Royal Philharmonic artistic director and principal conductor Charles Dutoit made his debut with the Boston Symphony Orchestra in 1981 and has returned to guest conduct the BSO again and again in the years since. Now the BSO is honoring the venerable Swiss conductor with the title of 2016 Koussevitzky Artist, which acknowledges his considerable contributions to the orchestra over the past 35 years. We caught up with the well-traveled maestro—who’s visited every country on earth—before he lands in Massachusetts to conduct four programs at Tanglewood on Aug. 12, 15, 18 and 19, just two months shy of his 80th birthday.
You must be excited about this season… I love Tanglewood. I love the Boston Symphony. I have all my life. I was a student at Tanglewood many decades ago. So I’ve always kept a close relationship with Tanglewood and the Boston Symphony. I was listening to the Boston Symphony in Symphony Hall in 1959. Imagine that? At the time, I was a conducting student in Switzerland, and I could not imagine that one day I’d be so closely associated with the Boston Symphony. Because that was the first orchestra I heard in America.
So, I understand you’ve traveled to all 196 countries. That’s incredible. Yes! But this is 50 years of traveling. It wasn’t done in one season, you know. [Laughs.] I think it’s a question of wanting to do it, too. If you just let your life go as it comes, you’ll never achieve things like that. Never in my mind was there this idea of having this marathon…but curiosity, I was very curious to see the whole world.
What have been some of your favorite places to visit? It depends on which point of view, frankly. But to think of the natural beauty of nature, I love to be in the American West, in Arizona and all of these places, because this is what America was in my mind when I was a kid. I was looking at the Western films; this was America for me. … But I read a lot about the countries I was going to visit, trying not to judge these countries with my own criteria, by things I have at home, but to judge them as themselves, for what they are. To be wide open and not compare them all the time, which is a bad habit. I’ve been twice to North Korea and met wonderful musicians, and despite their incredible government, which of course no one would support, the people there are just like you and me. I had experience working with some of these musicians, and they were discovering what an orchestra’s sound should be, and they were crying! So all these experiences are very rich and very important.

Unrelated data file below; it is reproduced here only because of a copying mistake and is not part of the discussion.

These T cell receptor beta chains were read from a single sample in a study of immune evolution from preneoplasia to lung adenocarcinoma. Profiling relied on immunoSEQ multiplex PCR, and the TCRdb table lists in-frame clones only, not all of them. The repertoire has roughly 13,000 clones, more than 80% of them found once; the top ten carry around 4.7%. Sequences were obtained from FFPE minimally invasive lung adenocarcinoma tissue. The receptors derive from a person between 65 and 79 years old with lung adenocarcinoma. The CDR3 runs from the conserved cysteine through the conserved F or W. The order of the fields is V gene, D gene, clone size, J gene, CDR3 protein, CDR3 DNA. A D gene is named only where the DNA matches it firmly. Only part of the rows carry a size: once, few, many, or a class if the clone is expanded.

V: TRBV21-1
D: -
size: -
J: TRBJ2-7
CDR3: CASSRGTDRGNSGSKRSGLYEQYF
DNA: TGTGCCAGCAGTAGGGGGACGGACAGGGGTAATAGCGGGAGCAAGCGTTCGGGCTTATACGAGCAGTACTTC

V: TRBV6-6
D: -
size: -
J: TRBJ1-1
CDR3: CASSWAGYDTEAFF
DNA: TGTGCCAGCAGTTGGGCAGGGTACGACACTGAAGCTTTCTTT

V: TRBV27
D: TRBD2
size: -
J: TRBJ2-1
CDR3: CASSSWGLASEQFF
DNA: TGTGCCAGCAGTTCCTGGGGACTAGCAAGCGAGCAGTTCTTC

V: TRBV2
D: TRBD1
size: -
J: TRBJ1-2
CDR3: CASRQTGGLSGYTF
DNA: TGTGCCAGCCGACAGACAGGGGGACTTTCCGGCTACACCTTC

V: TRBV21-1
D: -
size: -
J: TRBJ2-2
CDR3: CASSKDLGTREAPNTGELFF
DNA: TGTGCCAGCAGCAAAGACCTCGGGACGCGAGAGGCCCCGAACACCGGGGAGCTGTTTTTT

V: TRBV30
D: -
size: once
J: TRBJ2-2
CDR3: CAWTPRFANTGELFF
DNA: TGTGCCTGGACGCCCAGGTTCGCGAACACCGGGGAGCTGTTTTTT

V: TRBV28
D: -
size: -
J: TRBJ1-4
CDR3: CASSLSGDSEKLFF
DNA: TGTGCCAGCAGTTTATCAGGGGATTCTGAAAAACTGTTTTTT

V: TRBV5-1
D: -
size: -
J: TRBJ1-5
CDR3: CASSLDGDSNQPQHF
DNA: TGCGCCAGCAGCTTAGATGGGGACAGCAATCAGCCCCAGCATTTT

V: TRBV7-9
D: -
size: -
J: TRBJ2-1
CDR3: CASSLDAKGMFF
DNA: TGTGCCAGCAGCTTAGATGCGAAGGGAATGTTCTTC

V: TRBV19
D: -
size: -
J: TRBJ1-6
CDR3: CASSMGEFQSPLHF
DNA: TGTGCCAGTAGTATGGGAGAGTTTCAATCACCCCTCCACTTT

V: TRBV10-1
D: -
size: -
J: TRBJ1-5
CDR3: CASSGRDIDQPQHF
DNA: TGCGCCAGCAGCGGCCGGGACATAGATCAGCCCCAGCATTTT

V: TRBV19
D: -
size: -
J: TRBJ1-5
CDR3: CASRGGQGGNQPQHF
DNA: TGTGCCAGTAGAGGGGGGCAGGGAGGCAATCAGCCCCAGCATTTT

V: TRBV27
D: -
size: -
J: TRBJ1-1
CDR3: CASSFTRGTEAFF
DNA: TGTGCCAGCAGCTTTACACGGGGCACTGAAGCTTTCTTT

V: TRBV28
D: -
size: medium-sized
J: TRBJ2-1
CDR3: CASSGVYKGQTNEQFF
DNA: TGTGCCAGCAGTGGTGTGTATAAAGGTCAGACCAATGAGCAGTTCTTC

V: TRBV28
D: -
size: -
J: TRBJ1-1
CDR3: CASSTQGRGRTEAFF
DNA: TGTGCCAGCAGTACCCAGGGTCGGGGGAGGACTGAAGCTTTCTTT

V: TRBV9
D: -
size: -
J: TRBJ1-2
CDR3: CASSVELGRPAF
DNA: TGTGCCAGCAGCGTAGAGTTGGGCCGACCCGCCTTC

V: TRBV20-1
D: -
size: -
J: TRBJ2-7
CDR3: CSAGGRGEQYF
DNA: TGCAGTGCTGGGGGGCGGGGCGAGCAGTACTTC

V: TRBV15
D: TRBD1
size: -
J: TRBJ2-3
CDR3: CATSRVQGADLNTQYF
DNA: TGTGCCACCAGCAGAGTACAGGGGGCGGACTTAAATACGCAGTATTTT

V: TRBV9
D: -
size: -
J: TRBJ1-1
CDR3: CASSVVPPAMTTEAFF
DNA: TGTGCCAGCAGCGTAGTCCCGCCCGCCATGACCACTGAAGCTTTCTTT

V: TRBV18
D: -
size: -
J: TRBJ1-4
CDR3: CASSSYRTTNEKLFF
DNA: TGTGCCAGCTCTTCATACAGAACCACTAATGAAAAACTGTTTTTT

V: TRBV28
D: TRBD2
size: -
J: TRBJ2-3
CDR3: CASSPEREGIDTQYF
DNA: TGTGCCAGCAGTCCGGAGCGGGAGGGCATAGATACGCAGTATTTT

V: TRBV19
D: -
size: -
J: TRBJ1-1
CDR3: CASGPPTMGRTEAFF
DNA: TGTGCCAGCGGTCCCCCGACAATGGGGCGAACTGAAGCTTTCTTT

When you travel, do you listen to classical music on the plane? No, no, no. I listen to classical music when I can go to a concert, to listen to a colleague or a friend, but I very rarely listen to a recording at home or on the plane. I like to look at a film or read. When you do so many concerts a year and you have some time off, you don’t do the same thing. [Laughs.]
What kind of movies do you like? I basically only see them on the flights! But you know, just yesterday I saw that fantastic Boston movie with DiCaprio—The Departed! That is the last one I saw, and I liked it very much. I had a hard time understanding it at the beginning. You have to concentrate to figure out who these guys are exactly and who they’re working for. [Laughs.] I love these actors. I love Nicholson. I think he has a great presence. But I also like things that are not so serious. It really depends on what they are presenting on the plane!